A Merritt Island, Florida family is devastated after their family dog was shot and killed, WKMG6 reported January 20.
This tragedy began when someone called the police and reported a two-year-old toddler was playing by himself. When deputies from the Brevard County Sheriff's Office arrived at the home, witnesses say an officer immediately drew his gun and approached the dog, who was said by police to be aggressive.
Brownie, a 5-year-old pit bull, was shot twice by the officer, and died from his injuries.
Witness, however, have a different story to tell. Robert Gringas stated in an interview with WKMG6
"Dog didn't lunge at him, dog didn't do anything, dog just growled,. What if that bullet ricocheted? That kid would have been dead."
The family describes 5-year-old Brownie as very protective of all five of their children, especially the youngest. The 2-year-old toddler sat in his stroller only feet away from Brownie. The family believes the responding deputy should have spoken to the family, who was within feet inside a garage area of their home.
The deputy responsible for ending Brownie's life finished out his work day, and he will not be put on administrative leave. The family plans to file a complaint with the Brevard County Sheriff's Office.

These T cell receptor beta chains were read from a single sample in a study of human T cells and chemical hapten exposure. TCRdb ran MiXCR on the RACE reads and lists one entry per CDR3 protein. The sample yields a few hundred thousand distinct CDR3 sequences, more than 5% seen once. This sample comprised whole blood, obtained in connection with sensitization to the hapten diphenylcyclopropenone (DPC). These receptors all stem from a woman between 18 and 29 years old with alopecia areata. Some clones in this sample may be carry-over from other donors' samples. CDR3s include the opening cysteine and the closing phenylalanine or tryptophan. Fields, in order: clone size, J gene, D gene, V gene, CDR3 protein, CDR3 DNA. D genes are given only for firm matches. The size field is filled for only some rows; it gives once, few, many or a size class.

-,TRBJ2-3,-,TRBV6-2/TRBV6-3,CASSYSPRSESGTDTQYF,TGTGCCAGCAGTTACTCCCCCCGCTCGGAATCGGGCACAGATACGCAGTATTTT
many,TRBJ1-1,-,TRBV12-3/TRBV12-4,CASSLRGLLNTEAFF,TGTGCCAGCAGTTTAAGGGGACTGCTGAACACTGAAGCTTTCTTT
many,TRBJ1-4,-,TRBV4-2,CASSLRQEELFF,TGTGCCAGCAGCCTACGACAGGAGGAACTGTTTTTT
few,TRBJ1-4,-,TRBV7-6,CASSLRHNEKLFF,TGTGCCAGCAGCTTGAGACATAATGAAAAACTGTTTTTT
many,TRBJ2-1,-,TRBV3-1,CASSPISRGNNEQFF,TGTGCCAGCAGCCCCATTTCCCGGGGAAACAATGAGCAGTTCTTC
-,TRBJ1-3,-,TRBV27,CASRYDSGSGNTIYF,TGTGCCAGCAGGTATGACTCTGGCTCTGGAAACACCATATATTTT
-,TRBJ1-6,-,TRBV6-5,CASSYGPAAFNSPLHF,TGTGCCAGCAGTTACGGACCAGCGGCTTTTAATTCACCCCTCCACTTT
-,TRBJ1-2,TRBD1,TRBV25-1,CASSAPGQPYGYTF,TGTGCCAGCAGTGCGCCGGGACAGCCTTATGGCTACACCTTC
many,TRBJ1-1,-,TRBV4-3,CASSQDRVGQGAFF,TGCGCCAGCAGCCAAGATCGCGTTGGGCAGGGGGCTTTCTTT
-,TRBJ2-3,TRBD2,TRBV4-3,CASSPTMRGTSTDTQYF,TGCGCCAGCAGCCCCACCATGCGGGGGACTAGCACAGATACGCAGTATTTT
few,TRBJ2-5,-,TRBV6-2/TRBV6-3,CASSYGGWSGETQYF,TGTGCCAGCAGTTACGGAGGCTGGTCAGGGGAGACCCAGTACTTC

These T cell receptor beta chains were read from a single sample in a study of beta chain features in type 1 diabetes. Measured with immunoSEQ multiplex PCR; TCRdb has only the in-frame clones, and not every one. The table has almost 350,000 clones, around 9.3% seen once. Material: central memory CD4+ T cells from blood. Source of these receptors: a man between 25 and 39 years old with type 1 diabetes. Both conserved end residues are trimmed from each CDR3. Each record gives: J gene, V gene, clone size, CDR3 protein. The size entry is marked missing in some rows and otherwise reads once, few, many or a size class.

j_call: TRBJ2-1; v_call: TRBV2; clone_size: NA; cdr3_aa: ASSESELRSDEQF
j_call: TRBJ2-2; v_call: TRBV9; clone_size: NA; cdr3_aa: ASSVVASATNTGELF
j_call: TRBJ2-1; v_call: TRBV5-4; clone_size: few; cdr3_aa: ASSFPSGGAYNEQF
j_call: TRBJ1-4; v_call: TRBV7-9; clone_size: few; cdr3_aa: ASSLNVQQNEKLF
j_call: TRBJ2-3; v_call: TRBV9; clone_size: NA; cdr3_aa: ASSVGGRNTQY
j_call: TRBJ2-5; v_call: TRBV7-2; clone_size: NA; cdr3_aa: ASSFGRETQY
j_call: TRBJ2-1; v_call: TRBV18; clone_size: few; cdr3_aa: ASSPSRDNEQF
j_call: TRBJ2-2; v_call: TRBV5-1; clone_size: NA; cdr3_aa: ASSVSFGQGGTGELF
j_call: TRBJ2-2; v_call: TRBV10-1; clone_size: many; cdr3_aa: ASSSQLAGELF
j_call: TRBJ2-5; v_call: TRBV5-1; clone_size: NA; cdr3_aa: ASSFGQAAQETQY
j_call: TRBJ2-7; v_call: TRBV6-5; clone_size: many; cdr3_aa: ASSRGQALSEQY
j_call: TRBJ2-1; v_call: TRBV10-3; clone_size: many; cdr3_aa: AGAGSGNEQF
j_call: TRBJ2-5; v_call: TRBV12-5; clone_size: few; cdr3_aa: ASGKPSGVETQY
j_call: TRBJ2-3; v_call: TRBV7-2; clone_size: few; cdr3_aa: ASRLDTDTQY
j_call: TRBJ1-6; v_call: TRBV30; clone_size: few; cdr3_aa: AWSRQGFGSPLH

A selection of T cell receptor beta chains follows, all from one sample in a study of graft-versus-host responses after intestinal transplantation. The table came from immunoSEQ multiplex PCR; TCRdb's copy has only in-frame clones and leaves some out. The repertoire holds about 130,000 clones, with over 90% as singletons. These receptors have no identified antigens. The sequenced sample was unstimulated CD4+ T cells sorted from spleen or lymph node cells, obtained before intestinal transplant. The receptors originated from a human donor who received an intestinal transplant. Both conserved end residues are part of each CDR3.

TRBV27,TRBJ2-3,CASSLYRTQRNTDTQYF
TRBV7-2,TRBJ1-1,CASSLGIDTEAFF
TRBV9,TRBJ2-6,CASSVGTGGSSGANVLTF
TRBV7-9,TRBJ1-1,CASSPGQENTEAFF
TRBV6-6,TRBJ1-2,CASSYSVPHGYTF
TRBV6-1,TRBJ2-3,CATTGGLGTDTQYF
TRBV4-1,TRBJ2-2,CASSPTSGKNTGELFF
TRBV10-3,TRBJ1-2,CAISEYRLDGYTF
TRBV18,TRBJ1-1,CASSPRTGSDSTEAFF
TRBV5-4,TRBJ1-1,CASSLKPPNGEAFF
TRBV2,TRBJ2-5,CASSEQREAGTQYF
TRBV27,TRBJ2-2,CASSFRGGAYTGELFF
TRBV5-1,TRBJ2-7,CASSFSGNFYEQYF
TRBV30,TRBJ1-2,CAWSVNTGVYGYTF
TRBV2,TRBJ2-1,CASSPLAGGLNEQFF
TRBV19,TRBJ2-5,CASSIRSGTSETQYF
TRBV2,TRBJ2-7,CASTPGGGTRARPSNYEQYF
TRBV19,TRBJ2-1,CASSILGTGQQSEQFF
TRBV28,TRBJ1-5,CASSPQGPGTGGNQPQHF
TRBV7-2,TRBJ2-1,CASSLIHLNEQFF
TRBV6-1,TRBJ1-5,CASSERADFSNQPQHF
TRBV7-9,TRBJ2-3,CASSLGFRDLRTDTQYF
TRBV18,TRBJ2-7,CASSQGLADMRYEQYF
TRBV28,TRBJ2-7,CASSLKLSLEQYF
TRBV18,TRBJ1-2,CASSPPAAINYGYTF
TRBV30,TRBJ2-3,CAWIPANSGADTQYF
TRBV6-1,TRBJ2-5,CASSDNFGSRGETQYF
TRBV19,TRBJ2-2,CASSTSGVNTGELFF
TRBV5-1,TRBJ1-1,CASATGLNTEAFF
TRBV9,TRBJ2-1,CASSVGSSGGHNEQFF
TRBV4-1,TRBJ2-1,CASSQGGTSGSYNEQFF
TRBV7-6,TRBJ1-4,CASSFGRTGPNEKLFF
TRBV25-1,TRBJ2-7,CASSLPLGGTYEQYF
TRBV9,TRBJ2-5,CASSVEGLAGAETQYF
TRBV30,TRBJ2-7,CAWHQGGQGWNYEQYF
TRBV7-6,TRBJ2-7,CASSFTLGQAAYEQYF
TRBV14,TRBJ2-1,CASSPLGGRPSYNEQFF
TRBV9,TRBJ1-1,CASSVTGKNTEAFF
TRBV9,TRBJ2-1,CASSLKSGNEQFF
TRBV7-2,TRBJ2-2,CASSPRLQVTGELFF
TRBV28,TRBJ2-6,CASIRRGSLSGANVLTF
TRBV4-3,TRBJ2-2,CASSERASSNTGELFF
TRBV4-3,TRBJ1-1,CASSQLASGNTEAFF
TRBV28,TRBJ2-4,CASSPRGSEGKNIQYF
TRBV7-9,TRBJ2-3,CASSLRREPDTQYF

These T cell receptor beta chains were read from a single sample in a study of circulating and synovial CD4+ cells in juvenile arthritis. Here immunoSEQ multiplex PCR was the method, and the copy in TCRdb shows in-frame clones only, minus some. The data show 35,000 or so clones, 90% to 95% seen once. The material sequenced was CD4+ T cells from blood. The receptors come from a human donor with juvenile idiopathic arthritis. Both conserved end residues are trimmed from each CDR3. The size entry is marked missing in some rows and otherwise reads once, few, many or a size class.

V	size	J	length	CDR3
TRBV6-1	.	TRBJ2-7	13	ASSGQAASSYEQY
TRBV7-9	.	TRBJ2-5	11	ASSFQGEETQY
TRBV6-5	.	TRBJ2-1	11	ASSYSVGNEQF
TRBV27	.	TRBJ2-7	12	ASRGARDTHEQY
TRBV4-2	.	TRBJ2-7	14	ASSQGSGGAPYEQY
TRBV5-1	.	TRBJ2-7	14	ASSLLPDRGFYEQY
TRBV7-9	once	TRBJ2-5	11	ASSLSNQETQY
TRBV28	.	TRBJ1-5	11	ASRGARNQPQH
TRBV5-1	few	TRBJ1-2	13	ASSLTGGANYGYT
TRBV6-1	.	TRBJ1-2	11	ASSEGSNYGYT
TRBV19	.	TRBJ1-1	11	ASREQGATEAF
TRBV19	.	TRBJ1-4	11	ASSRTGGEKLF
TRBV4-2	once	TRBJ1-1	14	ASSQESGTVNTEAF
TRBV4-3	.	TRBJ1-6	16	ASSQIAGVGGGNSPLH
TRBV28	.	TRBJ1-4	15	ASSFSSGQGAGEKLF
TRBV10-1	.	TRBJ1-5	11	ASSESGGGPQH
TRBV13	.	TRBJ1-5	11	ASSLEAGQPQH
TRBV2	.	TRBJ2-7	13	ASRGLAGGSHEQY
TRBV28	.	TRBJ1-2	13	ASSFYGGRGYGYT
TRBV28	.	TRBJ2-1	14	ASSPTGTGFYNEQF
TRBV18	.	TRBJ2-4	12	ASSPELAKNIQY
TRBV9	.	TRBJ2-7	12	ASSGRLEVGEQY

It has become almost standard procedure for police to shoot the family dog, even when the animal is fleeing. All an officer has to say is "The dog was aggressive and I feared for my safety," and the powers-that-be always agree with the officer at fault. To do otherwise would mean taking responsibility that shooting the family dog was wrong, which would open the police department to a lawsuit.
Should anyone care to complain about how this case was handled, please feel free to contact the Brevard County Sheriff's Department on their website.
Rest in peace, Brownie. You died protecting your family. And to the police officer who has forever changed the image these innocent children now view police, if you're so afraid of dogs, you need to find another job.
Your comments are welcome.